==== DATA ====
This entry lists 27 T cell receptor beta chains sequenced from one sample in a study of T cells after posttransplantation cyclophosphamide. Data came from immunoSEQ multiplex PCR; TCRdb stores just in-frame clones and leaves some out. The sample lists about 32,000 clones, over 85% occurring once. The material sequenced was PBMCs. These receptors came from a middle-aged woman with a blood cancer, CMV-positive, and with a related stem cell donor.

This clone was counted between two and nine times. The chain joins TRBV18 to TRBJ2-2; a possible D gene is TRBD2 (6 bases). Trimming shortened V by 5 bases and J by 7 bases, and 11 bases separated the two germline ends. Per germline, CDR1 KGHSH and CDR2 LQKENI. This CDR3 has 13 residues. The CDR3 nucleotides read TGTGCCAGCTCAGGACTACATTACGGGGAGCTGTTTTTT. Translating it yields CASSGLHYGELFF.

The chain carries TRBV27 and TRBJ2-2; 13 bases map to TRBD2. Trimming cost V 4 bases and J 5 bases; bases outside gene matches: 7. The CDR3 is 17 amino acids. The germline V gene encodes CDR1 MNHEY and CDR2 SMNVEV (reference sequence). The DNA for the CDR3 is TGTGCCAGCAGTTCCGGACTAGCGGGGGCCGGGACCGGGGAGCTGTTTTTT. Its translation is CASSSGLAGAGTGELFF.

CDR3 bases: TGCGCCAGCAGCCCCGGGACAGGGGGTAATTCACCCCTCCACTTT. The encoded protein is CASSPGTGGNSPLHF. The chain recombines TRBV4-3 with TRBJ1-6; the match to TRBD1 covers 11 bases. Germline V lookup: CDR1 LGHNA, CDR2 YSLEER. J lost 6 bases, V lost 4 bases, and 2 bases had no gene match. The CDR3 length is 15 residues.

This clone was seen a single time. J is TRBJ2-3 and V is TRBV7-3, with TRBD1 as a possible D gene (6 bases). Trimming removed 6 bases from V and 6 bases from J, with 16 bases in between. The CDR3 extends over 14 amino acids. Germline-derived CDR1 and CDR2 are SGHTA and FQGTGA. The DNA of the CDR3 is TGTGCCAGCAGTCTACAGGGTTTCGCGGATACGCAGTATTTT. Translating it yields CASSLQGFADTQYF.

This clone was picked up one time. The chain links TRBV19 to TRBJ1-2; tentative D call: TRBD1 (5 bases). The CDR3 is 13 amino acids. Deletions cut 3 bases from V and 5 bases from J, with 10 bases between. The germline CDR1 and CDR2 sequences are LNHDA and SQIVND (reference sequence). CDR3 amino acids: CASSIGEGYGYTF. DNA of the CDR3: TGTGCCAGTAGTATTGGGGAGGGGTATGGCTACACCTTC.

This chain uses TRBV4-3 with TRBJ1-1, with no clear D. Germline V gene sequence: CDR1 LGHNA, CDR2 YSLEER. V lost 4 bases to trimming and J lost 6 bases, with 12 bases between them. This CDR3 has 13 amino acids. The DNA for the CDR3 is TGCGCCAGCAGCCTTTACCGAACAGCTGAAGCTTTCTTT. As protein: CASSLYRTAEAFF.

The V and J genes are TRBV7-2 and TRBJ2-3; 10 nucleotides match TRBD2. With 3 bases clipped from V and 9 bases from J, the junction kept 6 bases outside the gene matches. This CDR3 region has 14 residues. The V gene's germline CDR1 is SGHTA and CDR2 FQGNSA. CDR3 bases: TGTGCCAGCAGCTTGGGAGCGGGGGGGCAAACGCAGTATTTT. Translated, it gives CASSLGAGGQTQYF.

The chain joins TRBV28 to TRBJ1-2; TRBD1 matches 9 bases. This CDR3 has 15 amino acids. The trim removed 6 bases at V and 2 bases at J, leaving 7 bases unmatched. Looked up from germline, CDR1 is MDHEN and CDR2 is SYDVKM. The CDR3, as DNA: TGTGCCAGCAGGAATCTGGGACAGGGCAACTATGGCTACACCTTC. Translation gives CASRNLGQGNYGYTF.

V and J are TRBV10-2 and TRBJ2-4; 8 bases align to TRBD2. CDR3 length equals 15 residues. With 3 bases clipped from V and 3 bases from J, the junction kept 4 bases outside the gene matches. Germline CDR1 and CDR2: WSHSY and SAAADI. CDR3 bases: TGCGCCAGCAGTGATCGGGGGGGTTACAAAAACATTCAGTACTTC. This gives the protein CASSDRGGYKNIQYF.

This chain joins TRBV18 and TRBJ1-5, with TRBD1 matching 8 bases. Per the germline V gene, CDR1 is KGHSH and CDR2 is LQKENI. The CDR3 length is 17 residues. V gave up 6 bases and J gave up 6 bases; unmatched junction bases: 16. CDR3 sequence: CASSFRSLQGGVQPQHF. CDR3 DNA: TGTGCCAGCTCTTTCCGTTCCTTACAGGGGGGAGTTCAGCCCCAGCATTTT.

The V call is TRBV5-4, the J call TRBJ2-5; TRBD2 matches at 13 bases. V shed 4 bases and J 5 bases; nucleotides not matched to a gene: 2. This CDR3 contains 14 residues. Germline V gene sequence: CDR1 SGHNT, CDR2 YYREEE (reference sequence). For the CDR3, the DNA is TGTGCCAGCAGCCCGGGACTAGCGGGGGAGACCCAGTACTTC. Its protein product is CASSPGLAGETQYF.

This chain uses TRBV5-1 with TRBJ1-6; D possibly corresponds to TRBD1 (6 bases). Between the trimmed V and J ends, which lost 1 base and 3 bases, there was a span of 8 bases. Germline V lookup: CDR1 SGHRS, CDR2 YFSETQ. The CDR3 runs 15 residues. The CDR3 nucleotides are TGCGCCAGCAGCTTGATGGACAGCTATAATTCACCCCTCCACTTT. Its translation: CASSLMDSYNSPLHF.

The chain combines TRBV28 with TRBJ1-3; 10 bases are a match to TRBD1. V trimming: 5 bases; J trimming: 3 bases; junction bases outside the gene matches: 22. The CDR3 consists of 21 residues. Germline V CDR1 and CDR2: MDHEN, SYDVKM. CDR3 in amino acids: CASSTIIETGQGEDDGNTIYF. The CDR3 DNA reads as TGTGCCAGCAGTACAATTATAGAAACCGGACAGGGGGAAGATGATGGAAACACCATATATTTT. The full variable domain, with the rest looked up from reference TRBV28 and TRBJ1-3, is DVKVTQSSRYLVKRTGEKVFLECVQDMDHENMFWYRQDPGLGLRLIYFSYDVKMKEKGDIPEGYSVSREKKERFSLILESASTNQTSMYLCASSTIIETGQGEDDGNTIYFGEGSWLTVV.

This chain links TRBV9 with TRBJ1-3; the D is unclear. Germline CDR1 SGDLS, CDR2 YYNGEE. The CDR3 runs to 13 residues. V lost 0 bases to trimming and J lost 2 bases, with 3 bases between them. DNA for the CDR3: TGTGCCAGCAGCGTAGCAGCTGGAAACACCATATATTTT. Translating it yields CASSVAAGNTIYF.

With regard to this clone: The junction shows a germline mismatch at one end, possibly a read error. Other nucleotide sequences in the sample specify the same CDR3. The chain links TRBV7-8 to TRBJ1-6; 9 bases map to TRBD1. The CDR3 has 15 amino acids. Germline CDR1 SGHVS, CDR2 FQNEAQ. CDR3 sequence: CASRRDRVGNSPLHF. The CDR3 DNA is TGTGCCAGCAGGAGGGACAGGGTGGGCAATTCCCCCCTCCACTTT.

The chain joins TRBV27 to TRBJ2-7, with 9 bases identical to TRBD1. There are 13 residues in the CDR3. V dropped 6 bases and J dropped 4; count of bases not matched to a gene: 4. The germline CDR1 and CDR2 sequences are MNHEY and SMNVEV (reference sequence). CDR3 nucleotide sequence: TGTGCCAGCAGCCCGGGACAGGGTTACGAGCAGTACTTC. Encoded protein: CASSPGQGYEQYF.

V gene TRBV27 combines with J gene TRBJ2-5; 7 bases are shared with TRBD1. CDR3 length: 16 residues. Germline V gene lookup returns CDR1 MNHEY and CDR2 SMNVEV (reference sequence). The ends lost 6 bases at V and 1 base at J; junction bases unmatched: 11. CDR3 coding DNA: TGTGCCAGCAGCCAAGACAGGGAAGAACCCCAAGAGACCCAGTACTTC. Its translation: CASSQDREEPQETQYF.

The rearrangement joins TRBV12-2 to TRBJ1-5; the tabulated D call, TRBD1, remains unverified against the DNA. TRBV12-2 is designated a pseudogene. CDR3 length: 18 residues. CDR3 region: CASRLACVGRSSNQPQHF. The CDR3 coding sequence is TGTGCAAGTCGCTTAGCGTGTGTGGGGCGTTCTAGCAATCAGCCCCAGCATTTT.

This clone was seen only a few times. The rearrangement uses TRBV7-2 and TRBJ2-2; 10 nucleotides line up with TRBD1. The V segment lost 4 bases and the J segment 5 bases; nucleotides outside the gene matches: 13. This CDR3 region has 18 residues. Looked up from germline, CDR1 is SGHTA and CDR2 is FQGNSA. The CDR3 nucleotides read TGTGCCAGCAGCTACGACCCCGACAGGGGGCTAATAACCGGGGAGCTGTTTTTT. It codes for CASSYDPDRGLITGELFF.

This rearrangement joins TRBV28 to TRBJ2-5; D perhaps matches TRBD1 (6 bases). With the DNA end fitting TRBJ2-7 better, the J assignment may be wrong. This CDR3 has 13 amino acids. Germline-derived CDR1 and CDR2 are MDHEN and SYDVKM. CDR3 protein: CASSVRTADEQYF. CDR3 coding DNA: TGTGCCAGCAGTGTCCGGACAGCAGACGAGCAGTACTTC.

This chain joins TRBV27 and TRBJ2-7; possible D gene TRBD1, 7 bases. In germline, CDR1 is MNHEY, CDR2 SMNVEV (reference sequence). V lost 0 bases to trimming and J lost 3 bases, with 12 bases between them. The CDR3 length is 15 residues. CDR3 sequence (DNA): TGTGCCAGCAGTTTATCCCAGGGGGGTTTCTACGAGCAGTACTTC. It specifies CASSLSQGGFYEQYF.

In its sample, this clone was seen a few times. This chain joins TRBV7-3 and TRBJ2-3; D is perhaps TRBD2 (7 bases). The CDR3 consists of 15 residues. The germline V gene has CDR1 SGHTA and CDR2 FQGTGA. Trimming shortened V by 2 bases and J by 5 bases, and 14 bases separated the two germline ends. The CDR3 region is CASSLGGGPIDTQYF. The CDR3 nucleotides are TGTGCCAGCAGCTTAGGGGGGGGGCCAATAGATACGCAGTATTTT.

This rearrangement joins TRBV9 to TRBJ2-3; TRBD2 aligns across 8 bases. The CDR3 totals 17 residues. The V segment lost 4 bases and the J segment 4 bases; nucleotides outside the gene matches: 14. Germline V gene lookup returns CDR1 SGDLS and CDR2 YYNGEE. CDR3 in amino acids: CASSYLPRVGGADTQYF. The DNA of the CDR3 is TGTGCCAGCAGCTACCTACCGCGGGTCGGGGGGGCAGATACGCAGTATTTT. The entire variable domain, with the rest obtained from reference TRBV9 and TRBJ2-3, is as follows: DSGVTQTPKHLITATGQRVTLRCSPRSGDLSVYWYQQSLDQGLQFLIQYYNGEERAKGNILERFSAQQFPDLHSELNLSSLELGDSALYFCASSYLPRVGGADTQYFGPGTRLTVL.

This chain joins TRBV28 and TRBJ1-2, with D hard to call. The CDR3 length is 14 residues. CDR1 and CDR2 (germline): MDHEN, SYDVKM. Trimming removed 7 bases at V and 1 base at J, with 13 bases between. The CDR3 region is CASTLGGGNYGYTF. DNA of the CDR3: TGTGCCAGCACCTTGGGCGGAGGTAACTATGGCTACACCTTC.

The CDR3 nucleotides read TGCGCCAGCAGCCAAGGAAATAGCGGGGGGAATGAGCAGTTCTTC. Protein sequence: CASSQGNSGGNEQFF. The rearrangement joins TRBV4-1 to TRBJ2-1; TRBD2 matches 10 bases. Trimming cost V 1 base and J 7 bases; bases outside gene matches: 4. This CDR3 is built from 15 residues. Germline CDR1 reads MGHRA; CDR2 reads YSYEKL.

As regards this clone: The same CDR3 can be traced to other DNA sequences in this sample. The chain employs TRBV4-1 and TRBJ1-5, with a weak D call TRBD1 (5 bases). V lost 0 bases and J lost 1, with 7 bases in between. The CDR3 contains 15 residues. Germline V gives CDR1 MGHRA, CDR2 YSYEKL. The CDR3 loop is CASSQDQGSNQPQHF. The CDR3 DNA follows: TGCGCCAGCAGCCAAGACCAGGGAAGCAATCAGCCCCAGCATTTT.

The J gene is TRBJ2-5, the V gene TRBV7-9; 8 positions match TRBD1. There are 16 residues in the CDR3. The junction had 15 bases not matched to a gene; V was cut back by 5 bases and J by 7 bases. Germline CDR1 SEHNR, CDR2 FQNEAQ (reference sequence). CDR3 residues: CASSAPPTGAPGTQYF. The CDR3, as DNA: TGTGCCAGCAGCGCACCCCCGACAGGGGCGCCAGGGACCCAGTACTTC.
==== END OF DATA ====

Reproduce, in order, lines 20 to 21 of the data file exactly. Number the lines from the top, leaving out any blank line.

This clone was seen only a few times. The rearrangement uses TRBV7-2 and TRBJ2-2; 10 nucleotides line up with TRBD1. The V segment lost 4 bases and the J segment 5 bases; nucleotides outside the gene matches: 13. This CDR3 region has 18 residues. Looked up from germline, CDR1 is SGHTA and CDR2 is FQGNSA. The CDR3 nucleotides read TGTGCCAGCAGCTACGACCCCGACAGGGGGCTAATAACCGGGGAGCTGTTTTTT. It codes for CASSYDPDRGLITGELFF.

This rearrangement joins TRBV28 to TRBJ2-5; D perhaps matches TRBD1 (6 bases). With the DNA end fitting TRBJ2-7 better, the J assignment may be wrong. This CDR3 has 13 amino acids. Germline-derived CDR1 and CDR2 are MDHEN and SYDVKM. CDR3 protein: CASSVRTADEQYF. CDR3 coding DNA: TGTGCCAGCAGTGTCCGGACAGCAGACGAGCAGTACTTC.